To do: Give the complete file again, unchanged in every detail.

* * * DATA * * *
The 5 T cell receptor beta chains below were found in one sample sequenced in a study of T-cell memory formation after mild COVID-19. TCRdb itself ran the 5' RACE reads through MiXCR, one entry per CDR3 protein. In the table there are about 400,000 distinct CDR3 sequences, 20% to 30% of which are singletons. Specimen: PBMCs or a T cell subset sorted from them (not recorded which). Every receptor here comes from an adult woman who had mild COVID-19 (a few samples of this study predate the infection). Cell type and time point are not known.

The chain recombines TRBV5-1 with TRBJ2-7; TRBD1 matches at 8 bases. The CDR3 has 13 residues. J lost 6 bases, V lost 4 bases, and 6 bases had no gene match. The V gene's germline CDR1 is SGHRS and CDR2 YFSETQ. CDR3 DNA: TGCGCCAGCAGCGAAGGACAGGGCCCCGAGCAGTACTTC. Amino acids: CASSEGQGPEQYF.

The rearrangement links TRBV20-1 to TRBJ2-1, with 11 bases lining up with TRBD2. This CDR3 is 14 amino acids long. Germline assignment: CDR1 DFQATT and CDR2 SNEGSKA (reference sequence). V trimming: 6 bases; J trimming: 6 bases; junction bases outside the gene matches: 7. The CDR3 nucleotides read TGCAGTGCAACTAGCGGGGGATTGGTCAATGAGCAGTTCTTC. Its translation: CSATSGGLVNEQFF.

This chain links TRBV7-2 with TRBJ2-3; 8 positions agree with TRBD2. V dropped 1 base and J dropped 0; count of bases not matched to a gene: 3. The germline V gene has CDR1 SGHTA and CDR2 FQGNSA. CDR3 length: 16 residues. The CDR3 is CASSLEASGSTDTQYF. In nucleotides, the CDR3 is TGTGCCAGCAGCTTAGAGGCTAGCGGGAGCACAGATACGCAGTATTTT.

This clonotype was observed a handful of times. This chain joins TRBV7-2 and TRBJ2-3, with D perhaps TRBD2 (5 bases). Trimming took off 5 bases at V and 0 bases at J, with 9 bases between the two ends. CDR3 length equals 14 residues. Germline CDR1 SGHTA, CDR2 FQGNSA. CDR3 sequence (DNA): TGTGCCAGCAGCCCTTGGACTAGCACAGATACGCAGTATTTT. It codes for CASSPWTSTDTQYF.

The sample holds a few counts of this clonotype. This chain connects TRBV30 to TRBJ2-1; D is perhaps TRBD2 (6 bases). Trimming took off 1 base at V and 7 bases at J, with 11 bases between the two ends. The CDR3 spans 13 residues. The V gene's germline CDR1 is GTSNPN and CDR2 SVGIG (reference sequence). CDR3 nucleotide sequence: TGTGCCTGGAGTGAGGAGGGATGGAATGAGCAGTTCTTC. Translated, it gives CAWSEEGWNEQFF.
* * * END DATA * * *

The 5 T cell receptor beta chains below were found in one sample sequenced in a study of T-cell memory formation after mild COVID-19. TCRdb itself ran the 5' RACE reads through MiXCR, one entry per CDR3 protein. In the table there are about 400,000 distinct CDR3 sequences, 20% to 30% of which are singletons. Specimen: PBMCs or a T cell subset sorted from them (not recorded which). Every receptor here comes from an adult woman who had mild COVID-19 (a few samples of this study predate the infection). Cell type and time point are not known.

The chain recombines TRBV5-1 with TRBJ2-7; TRBD1 matches at 8 bases. The CDR3 has 13 residues. J lost 6 bases, V lost 4 bases, and 6 bases had no gene match. The V gene's germline CDR1 is SGHRS and CDR2 YFSETQ. CDR3 DNA: TGCGCCAGCAGCGAAGGACAGGGCCCCGAGCAGTACTTC. Amino acids: CASSEGQGPEQYF.

The rearrangement links TRBV20-1 to TRBJ2-1, with 11 bases lining up with TRBD2. This CDR3 is 14 amino acids long. Germline assignment: CDR1 DFQATT and CDR2 SNEGSKA (reference sequence). V trimming: 6 bases; J trimming: 6 bases; junction bases outside the gene matches: 7. The CDR3 nucleotides read TGCAGTGCAACTAGCGGGGGATTGGTCAATGAGCAGTTCTTC. Its translation: CSATSGGLVNEQFF.

This chain links TRBV7-2 with TRBJ2-3; 8 positions agree with TRBD2. V dropped 1 base and J dropped 0; count of bases not matched to a gene: 3. The germline V gene has CDR1 SGHTA and CDR2 FQGNSA. CDR3 length: 16 residues. The CDR3 is CASSLEASGSTDTQYF. In nucleotides, the CDR3 is TGTGCCAGCAGCTTAGAGGCTAGCGGGAGCACAGATACGCAGTATTTT.

This clonotype was observed a handful of times. This chain joins TRBV7-2 and TRBJ2-3, with D perhaps TRBD2 (5 bases). Trimming took off 5 bases at V and 0 bases at J, with 9 bases between the two ends. CDR3 length equals 14 residues. Germline CDR1 SGHTA, CDR2 FQGNSA. CDR3 sequence (DNA): TGTGCCAGCAGCCCTTGGACTAGCACAGATACGCAGTATTTT. It codes for CASSPWTSTDTQYF.

The sample holds a few counts of this clonotype. This chain connects TRBV30 to TRBJ2-1; D is perhaps TRBD2 (6 bases). Trimming took off 1 base at V and 7 bases at J, with 11 bases between the two ends. The CDR3 spans 13 residues. The V gene's germline CDR1 is GTSNPN and CDR2 SVGIG (reference sequence). CDR3 nucleotide sequence: TGTGCCTGGAGTGAGGAGGGATGGAATGAGCAGTTCTTC. Translated, it gives CAWSEEGWNEQFF.